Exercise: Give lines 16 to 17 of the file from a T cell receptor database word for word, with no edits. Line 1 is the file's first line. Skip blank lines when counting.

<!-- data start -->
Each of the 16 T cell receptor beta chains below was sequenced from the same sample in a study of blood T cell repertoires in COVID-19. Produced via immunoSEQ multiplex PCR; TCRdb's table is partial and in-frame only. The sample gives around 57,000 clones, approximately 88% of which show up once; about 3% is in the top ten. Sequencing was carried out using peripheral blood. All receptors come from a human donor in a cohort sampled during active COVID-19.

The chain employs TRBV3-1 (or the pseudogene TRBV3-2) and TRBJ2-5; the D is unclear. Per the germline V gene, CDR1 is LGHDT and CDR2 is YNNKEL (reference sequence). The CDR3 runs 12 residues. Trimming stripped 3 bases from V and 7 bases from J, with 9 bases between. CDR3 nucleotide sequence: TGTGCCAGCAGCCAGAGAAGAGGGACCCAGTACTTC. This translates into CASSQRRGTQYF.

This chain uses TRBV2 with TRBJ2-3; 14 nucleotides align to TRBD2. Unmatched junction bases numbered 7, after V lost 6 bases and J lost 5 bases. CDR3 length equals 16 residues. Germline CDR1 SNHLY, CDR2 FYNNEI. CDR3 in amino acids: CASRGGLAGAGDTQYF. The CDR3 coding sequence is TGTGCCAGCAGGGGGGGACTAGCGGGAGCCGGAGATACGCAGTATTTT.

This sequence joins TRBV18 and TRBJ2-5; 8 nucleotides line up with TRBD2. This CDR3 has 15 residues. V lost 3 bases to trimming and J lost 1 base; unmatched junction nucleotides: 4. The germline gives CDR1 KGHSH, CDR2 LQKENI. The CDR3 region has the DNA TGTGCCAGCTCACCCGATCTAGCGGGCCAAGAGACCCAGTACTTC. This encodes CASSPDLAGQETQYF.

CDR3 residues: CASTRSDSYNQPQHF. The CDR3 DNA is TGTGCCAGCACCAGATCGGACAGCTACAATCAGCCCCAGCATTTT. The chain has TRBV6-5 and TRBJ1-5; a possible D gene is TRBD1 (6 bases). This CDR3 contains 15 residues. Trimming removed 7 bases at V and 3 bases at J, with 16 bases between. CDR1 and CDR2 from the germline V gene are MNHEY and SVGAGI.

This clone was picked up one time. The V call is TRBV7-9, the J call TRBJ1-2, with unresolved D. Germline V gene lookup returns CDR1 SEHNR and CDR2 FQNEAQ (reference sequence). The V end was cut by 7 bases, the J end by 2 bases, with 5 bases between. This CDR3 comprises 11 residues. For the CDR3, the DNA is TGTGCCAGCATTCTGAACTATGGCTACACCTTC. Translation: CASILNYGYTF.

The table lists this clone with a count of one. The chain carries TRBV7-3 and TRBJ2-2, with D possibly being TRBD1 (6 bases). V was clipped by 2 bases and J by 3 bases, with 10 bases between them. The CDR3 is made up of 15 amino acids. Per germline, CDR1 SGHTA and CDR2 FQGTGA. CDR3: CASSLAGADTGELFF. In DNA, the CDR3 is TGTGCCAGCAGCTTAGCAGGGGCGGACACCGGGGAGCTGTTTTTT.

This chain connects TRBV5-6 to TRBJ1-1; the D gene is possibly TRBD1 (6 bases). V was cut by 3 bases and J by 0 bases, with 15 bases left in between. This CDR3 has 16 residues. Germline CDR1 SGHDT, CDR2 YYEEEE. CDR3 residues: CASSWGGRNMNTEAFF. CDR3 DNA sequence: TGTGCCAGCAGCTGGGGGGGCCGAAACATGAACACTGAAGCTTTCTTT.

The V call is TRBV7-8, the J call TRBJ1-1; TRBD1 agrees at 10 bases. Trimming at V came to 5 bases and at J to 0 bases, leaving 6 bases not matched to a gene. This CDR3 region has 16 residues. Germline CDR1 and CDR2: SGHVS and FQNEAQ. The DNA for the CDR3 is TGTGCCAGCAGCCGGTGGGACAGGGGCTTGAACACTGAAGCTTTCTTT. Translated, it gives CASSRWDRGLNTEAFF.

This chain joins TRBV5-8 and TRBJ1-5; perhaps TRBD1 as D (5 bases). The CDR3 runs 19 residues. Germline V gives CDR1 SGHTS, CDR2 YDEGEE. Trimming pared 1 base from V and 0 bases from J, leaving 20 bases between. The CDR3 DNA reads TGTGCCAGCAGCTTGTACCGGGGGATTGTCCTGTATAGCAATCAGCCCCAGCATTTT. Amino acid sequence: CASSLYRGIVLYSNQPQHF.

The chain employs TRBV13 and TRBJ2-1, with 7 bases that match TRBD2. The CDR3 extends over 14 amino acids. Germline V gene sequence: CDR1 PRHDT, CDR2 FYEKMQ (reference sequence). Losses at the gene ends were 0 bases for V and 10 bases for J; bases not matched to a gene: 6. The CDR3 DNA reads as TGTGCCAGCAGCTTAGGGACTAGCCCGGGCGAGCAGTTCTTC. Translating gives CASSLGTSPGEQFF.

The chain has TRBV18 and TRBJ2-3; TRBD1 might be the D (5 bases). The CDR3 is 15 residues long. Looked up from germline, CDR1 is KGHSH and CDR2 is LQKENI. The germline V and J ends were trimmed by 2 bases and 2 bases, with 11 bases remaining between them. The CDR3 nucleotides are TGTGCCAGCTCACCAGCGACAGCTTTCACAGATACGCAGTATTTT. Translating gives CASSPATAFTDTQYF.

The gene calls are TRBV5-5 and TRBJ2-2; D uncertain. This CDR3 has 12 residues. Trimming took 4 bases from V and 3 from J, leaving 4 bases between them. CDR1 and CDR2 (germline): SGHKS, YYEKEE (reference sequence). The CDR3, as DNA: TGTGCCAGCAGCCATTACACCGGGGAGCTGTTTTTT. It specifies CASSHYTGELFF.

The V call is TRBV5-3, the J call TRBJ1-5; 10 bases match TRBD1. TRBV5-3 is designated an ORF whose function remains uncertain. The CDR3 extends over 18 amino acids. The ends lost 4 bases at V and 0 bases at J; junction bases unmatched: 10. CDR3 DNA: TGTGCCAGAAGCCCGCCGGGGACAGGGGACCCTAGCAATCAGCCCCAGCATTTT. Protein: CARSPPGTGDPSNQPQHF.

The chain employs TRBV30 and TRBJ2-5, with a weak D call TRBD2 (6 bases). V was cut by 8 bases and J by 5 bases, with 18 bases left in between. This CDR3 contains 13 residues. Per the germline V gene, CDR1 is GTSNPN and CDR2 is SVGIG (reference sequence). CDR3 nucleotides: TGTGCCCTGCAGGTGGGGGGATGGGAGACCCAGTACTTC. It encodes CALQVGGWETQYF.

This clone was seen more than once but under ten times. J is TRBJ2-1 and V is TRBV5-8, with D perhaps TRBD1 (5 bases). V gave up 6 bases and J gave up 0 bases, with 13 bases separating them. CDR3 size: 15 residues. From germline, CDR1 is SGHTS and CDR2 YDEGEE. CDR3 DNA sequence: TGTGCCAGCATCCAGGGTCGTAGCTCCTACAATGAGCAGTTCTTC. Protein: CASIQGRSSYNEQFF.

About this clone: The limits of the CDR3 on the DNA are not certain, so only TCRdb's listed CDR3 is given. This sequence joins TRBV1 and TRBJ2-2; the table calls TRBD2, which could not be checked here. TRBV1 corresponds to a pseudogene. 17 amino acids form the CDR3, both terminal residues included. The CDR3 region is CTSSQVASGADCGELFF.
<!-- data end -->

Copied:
This clone was seen more than once but under ten times. J is TRBJ2-1 and V is TRBV5-8, with D perhaps TRBD1 (5 bases). V gave up 6 bases and J gave up 0 bases, with 13 bases separating them. CDR3 size: 15 residues. From germline, CDR1 is SGHTS and CDR2 YDEGEE. CDR3 DNA sequence: TGTGCCAGCATCCAGGGTCGTAGCTCCTACAATGAGCAGTTCTTC. Protein: CASIQGRSSYNEQFF.

About this clone: The limits of the CDR3 on the DNA are not certain, so only TCRdb's listed CDR3 is given. This sequence joins TRBV1 and TRBJ2-2; the table calls TRBD2, which could not be checked here. TRBV1 corresponds to a pseudogene. 17 amino acids form the CDR3, both terminal residues included. The CDR3 region is CTSSQVASGADCGELFF.